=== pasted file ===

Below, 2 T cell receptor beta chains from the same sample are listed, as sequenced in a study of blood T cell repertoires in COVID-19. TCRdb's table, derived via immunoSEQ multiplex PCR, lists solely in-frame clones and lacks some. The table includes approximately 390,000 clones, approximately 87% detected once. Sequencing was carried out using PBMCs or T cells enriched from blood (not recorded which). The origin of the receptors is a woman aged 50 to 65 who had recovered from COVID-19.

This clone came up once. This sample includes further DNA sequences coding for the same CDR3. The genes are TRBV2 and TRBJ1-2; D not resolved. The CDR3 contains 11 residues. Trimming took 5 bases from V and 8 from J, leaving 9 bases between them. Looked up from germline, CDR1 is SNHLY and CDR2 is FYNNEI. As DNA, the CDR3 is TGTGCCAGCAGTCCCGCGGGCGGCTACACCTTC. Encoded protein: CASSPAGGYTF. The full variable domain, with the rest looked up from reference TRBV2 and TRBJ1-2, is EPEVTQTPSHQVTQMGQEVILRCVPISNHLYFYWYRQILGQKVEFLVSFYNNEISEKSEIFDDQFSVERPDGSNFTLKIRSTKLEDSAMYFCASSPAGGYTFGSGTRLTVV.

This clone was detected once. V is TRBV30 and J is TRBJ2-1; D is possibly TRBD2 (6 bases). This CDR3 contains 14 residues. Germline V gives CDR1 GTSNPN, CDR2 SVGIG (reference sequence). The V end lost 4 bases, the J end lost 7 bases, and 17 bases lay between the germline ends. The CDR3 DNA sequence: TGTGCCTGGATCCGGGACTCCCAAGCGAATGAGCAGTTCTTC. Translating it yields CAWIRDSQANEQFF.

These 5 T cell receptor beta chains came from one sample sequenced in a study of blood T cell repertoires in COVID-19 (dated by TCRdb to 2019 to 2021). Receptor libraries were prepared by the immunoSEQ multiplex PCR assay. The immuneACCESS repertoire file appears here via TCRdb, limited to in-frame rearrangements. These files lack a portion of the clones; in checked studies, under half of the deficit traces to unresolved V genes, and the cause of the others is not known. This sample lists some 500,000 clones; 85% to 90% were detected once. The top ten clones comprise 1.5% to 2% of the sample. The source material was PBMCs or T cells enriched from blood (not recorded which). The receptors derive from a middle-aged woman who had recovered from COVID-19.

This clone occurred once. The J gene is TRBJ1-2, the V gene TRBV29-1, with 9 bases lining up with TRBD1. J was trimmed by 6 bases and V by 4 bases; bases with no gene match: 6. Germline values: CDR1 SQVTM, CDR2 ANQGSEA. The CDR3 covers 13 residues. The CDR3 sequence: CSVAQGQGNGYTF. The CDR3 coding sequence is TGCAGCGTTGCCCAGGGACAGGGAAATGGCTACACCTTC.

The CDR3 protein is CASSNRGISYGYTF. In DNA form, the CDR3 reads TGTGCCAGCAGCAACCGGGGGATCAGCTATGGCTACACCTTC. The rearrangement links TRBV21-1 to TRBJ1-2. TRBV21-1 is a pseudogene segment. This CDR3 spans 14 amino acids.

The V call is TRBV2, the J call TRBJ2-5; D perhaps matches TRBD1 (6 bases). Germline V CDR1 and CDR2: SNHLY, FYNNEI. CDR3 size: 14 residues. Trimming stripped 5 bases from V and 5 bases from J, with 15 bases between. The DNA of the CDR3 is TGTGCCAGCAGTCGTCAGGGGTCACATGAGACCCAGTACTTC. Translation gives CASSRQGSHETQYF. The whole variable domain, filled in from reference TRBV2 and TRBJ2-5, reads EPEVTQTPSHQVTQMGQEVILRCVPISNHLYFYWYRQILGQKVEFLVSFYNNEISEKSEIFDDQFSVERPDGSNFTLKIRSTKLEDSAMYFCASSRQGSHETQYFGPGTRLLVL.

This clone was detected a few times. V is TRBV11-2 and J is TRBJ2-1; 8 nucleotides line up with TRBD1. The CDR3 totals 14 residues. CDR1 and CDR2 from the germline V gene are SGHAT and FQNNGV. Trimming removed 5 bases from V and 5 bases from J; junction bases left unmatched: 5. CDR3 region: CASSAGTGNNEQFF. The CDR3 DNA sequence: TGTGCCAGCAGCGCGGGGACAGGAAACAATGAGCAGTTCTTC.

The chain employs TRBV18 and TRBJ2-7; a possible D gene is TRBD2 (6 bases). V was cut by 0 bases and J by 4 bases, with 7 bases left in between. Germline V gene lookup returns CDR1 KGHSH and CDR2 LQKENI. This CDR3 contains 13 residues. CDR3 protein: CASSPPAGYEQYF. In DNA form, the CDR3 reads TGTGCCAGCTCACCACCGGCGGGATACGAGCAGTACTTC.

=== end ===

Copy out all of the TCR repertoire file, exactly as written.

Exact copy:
Below, 2 T cell receptor beta chains from the same sample are listed, as sequenced in a study of blood T cell repertoires in COVID-19. TCRdb's table, derived via immunoSEQ multiplex PCR, lists solely in-frame clones and lacks some. The table includes approximately 390,000 clones, approximately 87% detected once. Sequencing was carried out using PBMCs or T cells enriched from blood (not recorded which). The origin of the receptors is a woman aged 50 to 65 who had recovered from COVID-19.

This clone came up once. This sample includes further DNA sequences coding for the same CDR3. The genes are TRBV2 and TRBJ1-2; D not resolved. The CDR3 contains 11 residues. Trimming took 5 bases from V and 8 from J, leaving 9 bases between them. Looked up from germline, CDR1 is SNHLY and CDR2 is FYNNEI. As DNA, the CDR3 is TGTGCCAGCAGTCCCGCGGGCGGCTACACCTTC. Encoded protein: CASSPAGGYTF. The full variable domain, with the rest looked up from reference TRBV2 and TRBJ1-2, is EPEVTQTPSHQVTQMGQEVILRCVPISNHLYFYWYRQILGQKVEFLVSFYNNEISEKSEIFDDQFSVERPDGSNFTLKIRSTKLEDSAMYFCASSPAGGYTFGSGTRLTVV.

This clone was detected once. V is TRBV30 and J is TRBJ2-1; D is possibly TRBD2 (6 bases). This CDR3 contains 14 residues. Germline V gives CDR1 GTSNPN, CDR2 SVGIG (reference sequence). The V end lost 4 bases, the J end lost 7 bases, and 17 bases lay between the germline ends. The CDR3 DNA sequence: TGTGCCTGGATCCGGGACTCCCAAGCGAATGAGCAGTTCTTC. Translating it yields CAWIRDSQANEQFF.

These 5 T cell receptor beta chains came from one sample sequenced in a study of blood T cell repertoires in COVID-19 (dated by TCRdb to 2019 to 2021). Receptor libraries were prepared by the immunoSEQ multiplex PCR assay. The immuneACCESS repertoire file appears here via TCRdb, limited to in-frame rearrangements. These files lack a portion of the clones; in checked studies, under half of the deficit traces to unresolved V genes, and the cause of the others is not known. This sample lists some 500,000 clones; 85% to 90% were detected once. The top ten clones comprise 1.5% to 2% of the sample. The source material was PBMCs or T cells enriched from blood (not recorded which). The receptors derive from a middle-aged woman who had recovered from COVID-19.

This clone occurred once. The J gene is TRBJ1-2, the V gene TRBV29-1, with 9 bases lining up with TRBD1. J was trimmed by 6 bases and V by 4 bases; bases with no gene match: 6. Germline values: CDR1 SQVTM, CDR2 ANQGSEA. The CDR3 covers 13 residues. The CDR3 sequence: CSVAQGQGNGYTF. The CDR3 coding sequence is TGCAGCGTTGCCCAGGGACAGGGAAATGGCTACACCTTC.

The CDR3 protein is CASSNRGISYGYTF. In DNA form, the CDR3 reads TGTGCCAGCAGCAACCGGGGGATCAGCTATGGCTACACCTTC. The rearrangement links TRBV21-1 to TRBJ1-2. TRBV21-1 is a pseudogene segment. This CDR3 spans 14 amino acids.

The V call is TRBV2, the J call TRBJ2-5; D perhaps matches TRBD1 (6 bases). Germline V CDR1 and CDR2: SNHLY, FYNNEI. CDR3 size: 14 residues. Trimming stripped 5 bases from V and 5 bases from J, with 15 bases between. The DNA of the CDR3 is TGTGCCAGCAGTCGTCAGGGGTCACATGAGACCCAGTACTTC. Translation gives CASSRQGSHETQYF. The whole variable domain, filled in from reference TRBV2 and TRBJ2-5, reads EPEVTQTPSHQVTQMGQEVILRCVPISNHLYFYWYRQILGQKVEFLVSFYNNEISEKSEIFDDQFSVERPDGSNFTLKIRSTKLEDSAMYFCASSRQGSHETQYFGPGTRLLVL.

This clone was detected a few times. V is TRBV11-2 and J is TRBJ2-1; 8 nucleotides line up with TRBD1. The CDR3 totals 14 residues. CDR1 and CDR2 from the germline V gene are SGHAT and FQNNGV. Trimming removed 5 bases from V and 5 bases from J; junction bases left unmatched: 5. CDR3 region: CASSAGTGNNEQFF. The CDR3 DNA sequence: TGTGCCAGCAGCGCGGGGACAGGAAACAATGAGCAGTTCTTC.

The chain employs TRBV18 and TRBJ2-7; a possible D gene is TRBD2 (6 bases). V was cut by 0 bases and J by 4 bases, with 7 bases left in between. Germline V gene lookup returns CDR1 KGHSH and CDR2 LQKENI. This CDR3 contains 13 residues. CDR3 protein: CASSPPAGYEQYF. In DNA form, the CDR3 reads TGTGCCAGCTCACCACCGGCGGGATACGAGCAGTACTTC.